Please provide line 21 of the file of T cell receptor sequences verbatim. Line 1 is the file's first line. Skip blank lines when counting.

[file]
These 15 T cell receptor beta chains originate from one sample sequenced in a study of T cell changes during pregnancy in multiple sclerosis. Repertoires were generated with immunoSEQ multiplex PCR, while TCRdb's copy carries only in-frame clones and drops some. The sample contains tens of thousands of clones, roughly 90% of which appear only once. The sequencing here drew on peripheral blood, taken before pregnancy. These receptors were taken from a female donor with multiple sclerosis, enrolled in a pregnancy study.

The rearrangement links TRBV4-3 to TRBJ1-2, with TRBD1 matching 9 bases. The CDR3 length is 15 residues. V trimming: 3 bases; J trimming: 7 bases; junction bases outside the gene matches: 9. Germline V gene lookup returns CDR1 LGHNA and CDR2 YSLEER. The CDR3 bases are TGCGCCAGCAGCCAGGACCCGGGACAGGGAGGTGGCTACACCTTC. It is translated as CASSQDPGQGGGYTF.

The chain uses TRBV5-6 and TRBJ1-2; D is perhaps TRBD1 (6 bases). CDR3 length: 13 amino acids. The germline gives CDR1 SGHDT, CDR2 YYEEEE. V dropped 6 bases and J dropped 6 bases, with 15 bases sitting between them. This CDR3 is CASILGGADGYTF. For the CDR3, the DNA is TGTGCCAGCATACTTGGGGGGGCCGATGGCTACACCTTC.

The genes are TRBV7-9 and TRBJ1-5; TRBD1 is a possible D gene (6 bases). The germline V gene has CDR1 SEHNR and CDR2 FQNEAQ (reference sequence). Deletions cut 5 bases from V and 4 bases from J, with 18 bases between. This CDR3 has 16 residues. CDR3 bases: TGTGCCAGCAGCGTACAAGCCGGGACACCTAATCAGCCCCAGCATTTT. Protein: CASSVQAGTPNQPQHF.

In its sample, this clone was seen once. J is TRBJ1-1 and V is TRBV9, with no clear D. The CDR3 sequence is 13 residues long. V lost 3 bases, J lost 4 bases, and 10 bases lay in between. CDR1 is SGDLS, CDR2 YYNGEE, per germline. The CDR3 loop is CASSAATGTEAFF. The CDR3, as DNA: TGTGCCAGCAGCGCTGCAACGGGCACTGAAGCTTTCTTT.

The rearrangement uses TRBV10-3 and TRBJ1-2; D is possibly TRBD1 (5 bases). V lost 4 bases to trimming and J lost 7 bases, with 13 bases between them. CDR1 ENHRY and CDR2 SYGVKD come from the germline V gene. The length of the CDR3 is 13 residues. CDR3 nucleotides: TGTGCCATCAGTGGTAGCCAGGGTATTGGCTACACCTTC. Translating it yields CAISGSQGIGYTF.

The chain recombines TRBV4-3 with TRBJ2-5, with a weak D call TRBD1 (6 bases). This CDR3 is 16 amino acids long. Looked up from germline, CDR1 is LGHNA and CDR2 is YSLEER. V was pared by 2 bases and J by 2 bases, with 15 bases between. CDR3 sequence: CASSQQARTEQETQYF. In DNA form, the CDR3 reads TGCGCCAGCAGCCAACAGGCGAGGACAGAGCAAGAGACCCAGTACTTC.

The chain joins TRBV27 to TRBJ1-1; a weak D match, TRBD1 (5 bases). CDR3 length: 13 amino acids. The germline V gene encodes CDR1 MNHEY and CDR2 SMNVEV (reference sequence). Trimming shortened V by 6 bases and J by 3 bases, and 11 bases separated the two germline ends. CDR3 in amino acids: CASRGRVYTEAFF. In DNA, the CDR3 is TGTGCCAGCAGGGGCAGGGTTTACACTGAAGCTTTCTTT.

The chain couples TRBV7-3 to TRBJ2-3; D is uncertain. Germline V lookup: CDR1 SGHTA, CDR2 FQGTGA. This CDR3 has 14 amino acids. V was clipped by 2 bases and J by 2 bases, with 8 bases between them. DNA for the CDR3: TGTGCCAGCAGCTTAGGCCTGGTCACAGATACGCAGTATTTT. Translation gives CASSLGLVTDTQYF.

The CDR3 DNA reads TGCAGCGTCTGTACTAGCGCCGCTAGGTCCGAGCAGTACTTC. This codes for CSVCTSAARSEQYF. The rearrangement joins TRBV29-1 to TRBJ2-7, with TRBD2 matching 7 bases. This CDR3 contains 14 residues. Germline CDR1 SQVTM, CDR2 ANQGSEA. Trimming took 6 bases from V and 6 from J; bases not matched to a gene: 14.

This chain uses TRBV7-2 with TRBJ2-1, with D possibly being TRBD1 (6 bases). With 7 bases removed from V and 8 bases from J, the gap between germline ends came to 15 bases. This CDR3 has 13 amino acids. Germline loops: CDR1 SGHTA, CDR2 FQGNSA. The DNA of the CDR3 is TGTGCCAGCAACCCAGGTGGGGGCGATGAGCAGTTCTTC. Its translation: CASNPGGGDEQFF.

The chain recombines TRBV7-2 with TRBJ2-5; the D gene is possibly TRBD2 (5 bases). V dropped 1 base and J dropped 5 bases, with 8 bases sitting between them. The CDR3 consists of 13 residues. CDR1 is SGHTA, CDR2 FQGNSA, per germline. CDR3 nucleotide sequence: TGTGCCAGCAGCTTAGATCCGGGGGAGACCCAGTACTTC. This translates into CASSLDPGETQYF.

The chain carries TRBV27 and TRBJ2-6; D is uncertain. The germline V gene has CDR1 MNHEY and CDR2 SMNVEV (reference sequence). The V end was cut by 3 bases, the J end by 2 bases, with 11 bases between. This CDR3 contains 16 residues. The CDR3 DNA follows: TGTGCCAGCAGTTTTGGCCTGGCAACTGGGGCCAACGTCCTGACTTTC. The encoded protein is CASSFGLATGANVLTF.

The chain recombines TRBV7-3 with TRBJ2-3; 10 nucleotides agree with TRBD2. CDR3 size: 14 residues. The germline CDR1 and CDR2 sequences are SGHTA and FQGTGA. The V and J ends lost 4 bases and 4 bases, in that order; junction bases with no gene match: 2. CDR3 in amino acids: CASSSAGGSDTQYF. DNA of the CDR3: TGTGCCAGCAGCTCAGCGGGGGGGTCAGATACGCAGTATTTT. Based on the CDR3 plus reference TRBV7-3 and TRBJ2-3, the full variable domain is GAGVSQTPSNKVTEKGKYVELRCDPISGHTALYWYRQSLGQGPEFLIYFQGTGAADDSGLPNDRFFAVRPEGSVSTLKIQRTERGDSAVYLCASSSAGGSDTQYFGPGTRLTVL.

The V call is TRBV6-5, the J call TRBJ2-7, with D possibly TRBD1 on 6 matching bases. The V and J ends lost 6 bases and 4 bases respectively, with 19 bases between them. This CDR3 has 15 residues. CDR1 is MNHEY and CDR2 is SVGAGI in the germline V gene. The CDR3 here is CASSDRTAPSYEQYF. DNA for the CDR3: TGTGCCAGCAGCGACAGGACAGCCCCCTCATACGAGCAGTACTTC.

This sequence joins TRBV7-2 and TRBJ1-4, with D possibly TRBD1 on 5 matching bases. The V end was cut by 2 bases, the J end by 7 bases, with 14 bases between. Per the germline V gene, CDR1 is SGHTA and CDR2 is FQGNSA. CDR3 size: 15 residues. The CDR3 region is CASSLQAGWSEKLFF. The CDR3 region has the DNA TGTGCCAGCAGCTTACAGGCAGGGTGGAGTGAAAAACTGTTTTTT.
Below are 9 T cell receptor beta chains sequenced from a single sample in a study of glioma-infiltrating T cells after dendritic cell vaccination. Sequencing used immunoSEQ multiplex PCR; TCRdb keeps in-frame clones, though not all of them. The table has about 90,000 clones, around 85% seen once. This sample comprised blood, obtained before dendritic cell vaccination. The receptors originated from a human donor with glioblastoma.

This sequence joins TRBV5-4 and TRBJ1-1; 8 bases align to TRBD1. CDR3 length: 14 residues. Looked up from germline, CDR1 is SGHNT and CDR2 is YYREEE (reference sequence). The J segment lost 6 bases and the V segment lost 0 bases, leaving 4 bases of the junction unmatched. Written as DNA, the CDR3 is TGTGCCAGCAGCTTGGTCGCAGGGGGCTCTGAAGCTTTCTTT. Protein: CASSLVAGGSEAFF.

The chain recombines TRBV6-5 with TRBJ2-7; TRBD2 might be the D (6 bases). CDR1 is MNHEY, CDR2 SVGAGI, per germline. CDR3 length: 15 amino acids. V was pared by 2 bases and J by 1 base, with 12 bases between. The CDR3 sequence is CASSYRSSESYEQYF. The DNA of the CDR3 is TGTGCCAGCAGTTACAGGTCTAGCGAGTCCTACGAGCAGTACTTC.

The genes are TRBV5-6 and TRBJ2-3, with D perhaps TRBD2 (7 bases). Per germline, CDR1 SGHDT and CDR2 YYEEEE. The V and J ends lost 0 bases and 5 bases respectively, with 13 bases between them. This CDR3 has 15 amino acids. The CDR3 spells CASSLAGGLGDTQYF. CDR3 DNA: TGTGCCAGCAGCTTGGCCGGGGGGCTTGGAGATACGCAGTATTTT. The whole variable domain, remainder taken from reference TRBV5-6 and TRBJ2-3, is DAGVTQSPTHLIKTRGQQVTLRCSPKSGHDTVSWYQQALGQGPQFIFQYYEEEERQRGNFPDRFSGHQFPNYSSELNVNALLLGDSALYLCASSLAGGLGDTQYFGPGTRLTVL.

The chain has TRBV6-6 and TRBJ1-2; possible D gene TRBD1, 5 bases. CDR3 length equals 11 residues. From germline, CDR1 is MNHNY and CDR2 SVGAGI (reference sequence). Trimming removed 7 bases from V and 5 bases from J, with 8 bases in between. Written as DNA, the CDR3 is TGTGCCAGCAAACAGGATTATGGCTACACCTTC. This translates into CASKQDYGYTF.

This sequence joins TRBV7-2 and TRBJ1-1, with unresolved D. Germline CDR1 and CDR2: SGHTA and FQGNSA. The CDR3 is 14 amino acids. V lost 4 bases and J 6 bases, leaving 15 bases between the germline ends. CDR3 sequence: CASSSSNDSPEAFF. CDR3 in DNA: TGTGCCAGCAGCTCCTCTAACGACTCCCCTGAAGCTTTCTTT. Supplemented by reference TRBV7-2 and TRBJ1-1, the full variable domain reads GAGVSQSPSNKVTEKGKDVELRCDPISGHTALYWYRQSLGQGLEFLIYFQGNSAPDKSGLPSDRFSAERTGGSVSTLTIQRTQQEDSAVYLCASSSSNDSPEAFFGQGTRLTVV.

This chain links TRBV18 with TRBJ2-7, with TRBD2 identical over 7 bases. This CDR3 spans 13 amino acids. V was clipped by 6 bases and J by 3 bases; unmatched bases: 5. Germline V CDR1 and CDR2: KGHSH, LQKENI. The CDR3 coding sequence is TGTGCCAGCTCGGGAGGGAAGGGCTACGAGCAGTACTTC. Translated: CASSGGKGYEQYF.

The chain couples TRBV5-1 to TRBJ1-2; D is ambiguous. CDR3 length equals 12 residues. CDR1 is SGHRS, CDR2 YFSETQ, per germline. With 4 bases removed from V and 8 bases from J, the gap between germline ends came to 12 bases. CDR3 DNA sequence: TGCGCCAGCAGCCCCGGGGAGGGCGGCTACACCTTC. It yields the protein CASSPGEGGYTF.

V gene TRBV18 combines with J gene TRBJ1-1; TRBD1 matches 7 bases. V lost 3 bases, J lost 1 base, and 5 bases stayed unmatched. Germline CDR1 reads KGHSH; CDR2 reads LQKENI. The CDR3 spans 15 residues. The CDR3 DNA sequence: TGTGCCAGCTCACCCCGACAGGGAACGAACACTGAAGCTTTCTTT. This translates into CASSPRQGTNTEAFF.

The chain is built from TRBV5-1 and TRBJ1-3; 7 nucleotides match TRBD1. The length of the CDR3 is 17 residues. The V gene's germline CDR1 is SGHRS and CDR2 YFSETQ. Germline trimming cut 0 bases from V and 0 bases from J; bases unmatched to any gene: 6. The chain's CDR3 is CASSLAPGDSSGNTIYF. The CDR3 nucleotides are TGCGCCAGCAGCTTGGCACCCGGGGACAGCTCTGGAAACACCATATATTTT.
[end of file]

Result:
The chain has TRBV6-6 and TRBJ1-2; possible D gene TRBD1, 5 bases. CDR3 length equals 11 residues. From germline, CDR1 is MNHNY and CDR2 SVGAGI (reference sequence). Trimming removed 7 bases from V and 5 bases from J, with 8 bases in between. Written as DNA, the CDR3 is TGTGCCAGCAAACAGGATTATGGCTACACCTTC. This translates into CASKQDYGYTF.